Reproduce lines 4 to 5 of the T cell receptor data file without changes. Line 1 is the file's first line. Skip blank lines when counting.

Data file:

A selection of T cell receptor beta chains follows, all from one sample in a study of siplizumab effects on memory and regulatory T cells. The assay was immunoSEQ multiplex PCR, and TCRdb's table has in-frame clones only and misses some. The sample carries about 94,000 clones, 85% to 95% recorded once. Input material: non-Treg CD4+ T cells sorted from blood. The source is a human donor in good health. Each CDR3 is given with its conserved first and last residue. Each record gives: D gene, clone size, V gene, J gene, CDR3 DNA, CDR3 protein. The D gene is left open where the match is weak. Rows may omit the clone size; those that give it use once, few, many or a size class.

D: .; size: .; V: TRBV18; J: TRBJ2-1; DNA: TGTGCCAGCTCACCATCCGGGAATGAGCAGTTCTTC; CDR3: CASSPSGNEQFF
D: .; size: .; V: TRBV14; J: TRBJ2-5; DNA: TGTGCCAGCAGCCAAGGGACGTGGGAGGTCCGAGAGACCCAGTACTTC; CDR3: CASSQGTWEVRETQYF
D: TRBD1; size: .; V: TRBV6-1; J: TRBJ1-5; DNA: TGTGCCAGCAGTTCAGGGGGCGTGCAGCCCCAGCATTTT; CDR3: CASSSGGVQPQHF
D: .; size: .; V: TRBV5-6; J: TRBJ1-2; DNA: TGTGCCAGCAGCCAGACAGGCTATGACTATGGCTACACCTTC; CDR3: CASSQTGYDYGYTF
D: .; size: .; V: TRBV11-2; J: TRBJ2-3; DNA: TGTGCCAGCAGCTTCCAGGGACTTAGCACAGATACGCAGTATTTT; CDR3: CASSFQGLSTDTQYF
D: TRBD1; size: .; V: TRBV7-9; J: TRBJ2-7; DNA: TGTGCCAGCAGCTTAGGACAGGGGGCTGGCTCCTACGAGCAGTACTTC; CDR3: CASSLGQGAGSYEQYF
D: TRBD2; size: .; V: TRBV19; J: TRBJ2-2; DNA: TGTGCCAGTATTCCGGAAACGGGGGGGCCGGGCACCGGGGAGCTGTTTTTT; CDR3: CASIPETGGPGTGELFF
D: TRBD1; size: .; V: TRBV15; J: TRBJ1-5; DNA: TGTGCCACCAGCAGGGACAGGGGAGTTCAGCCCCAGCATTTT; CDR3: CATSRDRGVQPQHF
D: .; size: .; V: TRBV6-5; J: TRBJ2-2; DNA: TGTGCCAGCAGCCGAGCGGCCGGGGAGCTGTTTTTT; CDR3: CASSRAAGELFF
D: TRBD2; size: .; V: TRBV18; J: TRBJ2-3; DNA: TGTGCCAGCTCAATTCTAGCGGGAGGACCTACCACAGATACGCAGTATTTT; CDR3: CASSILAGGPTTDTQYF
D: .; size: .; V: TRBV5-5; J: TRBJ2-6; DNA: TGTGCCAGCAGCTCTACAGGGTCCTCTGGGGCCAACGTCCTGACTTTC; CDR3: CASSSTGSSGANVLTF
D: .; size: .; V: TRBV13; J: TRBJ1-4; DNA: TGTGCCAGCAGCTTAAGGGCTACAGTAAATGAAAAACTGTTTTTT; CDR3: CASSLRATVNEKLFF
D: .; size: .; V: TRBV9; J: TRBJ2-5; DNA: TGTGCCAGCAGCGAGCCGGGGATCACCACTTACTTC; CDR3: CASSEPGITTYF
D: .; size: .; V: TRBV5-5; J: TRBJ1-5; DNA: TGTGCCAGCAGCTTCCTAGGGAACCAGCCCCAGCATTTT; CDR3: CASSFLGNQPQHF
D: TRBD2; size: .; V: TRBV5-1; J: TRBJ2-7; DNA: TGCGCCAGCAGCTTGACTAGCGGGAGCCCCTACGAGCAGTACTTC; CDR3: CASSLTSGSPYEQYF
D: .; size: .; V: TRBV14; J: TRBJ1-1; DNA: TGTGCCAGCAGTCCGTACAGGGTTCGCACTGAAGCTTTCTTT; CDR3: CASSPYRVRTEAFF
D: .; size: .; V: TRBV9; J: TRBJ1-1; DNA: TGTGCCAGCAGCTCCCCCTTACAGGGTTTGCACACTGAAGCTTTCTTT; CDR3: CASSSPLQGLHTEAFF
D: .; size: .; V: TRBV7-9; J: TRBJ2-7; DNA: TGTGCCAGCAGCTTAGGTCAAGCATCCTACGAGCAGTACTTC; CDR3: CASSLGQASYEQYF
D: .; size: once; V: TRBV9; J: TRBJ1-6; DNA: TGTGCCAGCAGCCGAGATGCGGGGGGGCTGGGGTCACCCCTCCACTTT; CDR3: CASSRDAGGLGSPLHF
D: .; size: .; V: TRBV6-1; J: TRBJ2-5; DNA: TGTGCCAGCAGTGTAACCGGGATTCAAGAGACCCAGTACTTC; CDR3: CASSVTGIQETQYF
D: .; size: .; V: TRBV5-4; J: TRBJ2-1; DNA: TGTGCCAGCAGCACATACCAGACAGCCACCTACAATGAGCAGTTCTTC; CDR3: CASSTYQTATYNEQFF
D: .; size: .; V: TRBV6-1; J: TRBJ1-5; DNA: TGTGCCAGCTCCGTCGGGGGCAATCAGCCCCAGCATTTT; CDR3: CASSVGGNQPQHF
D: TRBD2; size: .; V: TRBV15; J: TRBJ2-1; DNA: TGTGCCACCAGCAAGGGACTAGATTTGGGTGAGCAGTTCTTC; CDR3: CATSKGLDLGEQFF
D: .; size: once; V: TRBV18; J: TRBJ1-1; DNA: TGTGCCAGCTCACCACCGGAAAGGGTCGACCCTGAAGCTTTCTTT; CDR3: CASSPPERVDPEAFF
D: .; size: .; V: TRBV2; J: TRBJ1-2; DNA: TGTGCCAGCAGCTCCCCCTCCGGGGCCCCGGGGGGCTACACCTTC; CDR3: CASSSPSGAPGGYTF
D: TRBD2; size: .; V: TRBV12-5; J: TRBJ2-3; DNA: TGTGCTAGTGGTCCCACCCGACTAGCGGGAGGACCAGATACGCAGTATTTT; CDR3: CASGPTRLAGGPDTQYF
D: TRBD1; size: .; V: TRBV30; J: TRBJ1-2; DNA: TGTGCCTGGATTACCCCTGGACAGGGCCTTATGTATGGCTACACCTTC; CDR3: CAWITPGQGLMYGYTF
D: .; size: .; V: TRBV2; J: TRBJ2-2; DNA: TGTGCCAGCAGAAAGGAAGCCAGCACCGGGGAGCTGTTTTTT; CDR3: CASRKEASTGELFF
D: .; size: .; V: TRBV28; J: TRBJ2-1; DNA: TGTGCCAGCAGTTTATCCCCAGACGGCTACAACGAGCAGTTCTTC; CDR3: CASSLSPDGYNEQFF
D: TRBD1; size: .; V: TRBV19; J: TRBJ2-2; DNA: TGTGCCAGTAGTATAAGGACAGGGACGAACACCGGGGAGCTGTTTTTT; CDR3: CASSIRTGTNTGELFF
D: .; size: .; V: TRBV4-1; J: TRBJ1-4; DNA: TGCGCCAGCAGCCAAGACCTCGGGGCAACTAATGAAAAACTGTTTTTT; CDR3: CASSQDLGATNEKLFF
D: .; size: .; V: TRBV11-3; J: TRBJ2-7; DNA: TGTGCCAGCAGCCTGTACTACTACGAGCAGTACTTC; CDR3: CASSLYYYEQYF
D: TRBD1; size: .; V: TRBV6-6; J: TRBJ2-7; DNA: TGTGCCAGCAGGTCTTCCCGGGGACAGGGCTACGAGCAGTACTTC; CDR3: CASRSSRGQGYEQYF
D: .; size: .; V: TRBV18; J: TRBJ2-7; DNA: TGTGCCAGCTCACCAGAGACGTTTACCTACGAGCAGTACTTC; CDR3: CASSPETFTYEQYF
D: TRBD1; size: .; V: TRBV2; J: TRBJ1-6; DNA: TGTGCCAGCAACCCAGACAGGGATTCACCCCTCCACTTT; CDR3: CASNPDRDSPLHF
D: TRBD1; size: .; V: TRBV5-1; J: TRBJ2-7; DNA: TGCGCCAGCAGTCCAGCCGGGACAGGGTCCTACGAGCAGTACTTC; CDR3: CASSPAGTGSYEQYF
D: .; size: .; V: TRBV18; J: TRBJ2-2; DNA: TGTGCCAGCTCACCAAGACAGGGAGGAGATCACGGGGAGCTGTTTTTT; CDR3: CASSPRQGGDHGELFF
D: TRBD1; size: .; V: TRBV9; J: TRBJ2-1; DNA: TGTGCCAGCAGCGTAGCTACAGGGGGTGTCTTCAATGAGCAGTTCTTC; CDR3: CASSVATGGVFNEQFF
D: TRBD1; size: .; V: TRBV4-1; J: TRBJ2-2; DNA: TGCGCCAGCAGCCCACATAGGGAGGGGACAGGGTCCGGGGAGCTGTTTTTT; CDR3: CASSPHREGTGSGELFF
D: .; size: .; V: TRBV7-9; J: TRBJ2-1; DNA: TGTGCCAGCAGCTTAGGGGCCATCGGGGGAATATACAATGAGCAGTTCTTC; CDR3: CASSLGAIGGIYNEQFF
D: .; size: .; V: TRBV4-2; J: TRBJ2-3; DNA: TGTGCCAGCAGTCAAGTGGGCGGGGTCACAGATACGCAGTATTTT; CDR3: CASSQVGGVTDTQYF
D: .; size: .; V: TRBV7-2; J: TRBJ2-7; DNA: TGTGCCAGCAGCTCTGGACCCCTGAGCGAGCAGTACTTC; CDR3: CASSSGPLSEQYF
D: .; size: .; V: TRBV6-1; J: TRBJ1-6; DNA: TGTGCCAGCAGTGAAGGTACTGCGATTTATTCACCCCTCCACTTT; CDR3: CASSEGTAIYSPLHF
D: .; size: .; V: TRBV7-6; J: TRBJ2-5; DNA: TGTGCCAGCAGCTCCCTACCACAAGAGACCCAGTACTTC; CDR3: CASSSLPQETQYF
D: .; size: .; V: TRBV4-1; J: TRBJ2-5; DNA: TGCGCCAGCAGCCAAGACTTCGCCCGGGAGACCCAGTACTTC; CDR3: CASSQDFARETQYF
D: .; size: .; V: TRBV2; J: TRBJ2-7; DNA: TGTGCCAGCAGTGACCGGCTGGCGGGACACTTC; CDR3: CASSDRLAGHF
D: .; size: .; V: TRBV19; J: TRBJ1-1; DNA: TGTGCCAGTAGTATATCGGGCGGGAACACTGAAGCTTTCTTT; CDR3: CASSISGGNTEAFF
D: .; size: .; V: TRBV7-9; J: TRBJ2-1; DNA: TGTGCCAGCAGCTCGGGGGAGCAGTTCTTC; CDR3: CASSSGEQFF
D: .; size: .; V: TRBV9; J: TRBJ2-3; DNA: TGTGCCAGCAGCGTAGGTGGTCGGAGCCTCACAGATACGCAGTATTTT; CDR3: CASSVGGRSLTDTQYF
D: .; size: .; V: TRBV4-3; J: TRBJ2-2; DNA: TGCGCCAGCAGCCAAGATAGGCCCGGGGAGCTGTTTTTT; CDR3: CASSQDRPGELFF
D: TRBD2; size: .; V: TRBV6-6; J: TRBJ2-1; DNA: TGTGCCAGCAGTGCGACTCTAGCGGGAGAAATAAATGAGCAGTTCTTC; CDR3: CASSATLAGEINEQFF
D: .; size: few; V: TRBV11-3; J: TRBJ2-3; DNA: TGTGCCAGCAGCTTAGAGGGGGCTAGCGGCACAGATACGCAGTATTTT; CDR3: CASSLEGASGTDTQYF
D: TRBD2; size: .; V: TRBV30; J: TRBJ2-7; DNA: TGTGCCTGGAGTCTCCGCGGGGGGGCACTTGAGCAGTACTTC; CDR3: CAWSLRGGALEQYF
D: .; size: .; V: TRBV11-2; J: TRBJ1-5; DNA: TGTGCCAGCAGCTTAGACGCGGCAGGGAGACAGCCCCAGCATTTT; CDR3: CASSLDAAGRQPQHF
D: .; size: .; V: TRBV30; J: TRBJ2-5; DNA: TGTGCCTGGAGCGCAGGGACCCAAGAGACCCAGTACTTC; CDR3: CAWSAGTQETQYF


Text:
D: TRBD1; size: .; V: TRBV6-1; J: TRBJ1-5; DNA: TGTGCCAGCAGTTCAGGGGGCGTGCAGCCCCAGCATTTT; CDR3: CASSSGGVQPQHF
D: .; size: .; V: TRBV5-6; J: TRBJ1-2; DNA: TGTGCCAGCAGCCAGACAGGCTATGACTATGGCTACACCTTC; CDR3: CASSQTGYDYGYTF